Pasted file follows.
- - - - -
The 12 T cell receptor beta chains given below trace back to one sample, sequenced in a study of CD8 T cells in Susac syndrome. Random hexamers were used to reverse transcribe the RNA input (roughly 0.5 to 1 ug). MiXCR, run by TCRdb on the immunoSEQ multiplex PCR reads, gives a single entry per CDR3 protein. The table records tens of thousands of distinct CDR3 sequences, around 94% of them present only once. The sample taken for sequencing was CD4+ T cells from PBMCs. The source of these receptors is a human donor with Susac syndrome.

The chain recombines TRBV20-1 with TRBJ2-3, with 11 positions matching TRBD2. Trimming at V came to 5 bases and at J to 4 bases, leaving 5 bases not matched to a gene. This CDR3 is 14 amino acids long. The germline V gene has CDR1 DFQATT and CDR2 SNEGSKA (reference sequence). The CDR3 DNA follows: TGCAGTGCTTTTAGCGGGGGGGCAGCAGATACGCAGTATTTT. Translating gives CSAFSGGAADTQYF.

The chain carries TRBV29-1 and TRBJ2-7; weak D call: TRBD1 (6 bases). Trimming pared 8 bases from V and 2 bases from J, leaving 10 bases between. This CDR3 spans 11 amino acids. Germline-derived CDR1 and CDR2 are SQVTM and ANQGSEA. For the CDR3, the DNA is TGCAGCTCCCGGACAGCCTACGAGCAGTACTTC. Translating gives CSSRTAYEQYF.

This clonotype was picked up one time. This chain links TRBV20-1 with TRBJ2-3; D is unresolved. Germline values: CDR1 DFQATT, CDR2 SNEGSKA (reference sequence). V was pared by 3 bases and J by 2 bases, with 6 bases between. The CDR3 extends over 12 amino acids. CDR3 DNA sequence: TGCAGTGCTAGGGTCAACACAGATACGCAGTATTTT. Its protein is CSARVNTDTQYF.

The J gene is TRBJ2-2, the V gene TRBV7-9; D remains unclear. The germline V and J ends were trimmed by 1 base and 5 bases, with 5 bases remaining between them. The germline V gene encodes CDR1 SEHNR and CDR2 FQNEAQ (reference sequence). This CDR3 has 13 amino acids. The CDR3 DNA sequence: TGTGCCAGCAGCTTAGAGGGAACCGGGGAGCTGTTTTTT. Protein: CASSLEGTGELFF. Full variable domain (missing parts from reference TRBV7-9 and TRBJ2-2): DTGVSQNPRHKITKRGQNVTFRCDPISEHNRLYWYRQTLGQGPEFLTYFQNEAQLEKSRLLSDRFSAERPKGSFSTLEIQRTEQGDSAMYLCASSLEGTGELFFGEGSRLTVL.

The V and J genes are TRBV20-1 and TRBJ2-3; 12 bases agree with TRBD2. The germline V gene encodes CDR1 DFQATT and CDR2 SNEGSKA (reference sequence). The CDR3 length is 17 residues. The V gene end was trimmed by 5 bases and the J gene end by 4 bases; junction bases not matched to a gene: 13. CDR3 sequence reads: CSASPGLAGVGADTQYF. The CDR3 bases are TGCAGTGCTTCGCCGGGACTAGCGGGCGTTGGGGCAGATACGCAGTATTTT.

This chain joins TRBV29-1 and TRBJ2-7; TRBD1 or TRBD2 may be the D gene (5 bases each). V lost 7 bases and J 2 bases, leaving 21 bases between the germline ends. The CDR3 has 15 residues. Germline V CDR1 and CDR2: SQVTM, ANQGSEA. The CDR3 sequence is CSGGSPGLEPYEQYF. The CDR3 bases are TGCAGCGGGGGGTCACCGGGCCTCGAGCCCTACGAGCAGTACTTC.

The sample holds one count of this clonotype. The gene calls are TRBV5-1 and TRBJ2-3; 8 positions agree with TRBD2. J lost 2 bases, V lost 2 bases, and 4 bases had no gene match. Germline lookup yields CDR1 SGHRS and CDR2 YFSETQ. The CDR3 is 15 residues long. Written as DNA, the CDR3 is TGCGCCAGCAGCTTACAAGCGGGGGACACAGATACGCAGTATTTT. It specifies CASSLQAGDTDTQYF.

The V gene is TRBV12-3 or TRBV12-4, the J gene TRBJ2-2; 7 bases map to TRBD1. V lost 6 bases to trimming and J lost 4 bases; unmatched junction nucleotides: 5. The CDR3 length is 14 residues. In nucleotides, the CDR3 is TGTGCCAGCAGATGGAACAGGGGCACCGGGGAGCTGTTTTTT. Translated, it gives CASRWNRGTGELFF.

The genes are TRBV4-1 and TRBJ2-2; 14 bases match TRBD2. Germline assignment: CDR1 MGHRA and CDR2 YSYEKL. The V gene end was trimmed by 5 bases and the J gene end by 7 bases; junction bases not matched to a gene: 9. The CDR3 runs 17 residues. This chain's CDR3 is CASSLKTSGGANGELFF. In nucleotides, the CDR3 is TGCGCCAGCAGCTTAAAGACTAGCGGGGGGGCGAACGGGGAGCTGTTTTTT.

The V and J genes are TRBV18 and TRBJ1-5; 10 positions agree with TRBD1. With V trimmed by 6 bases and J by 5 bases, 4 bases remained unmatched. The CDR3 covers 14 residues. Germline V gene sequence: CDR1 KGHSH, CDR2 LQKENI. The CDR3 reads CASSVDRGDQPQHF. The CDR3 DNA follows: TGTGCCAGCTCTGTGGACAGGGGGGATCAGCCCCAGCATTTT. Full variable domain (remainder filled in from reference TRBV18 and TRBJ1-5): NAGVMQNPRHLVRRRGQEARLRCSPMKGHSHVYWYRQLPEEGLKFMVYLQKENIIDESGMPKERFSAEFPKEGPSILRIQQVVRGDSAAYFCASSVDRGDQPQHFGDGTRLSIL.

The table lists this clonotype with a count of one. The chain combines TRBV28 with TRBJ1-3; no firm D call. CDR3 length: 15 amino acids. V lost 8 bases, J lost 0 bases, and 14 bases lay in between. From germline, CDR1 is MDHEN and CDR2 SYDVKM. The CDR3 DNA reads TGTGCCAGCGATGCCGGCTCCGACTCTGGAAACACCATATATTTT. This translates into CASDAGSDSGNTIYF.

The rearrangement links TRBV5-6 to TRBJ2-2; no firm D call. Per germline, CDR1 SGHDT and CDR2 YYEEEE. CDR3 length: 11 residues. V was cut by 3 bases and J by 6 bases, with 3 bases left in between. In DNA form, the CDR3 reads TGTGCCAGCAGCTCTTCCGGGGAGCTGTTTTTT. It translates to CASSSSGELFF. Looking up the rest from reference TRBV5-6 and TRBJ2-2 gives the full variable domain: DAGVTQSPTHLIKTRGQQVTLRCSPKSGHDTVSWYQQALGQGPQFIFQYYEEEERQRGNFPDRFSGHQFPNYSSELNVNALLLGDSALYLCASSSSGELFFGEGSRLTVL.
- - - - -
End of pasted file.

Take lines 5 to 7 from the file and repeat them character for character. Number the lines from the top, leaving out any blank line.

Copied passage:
The J gene is TRBJ2-2, the V gene TRBV7-9; D remains unclear. The germline V and J ends were trimmed by 1 base and 5 bases, with 5 bases remaining between them. The germline V gene encodes CDR1 SEHNR and CDR2 FQNEAQ (reference sequence). This CDR3 has 13 amino acids. The CDR3 DNA sequence: TGTGCCAGCAGCTTAGAGGGAACCGGGGAGCTGTTTTTT. Protein: CASSLEGTGELFF. Full variable domain (missing parts from reference TRBV7-9 and TRBJ2-2): DTGVSQNPRHKITKRGQNVTFRCDPISEHNRLYWYRQTLGQGPEFLTYFQNEAQLEKSRLLSDRFSAERPKGSFSTLEIQRTEQGDSAMYLCASSLEGTGELFFGEGSRLTVL.

The V and J genes are TRBV20-1 and TRBJ2-3; 12 bases agree with TRBD2. The germline V gene encodes CDR1 DFQATT and CDR2 SNEGSKA (reference sequence). The CDR3 length is 17 residues. The V gene end was trimmed by 5 bases and the J gene end by 4 bases; junction bases not matched to a gene: 13. CDR3 sequence reads: CSASPGLAGVGADTQYF. The CDR3 bases are TGCAGTGCTTCGCCGGGACTAGCGGGCGTTGGGGCAGATACGCAGTATTTT.

This chain joins TRBV29-1 and TRBJ2-7; TRBD1 or TRBD2 may be the D gene (5 bases each). V lost 7 bases and J 2 bases, leaving 21 bases between the germline ends. The CDR3 has 15 residues. Germline V CDR1 and CDR2: SQVTM, ANQGSEA. The CDR3 sequence is CSGGSPGLEPYEQYF. The CDR3 bases are TGCAGCGGGGGGTCACCGGGCCTCGAGCCCTACGAGCAGTACTTC.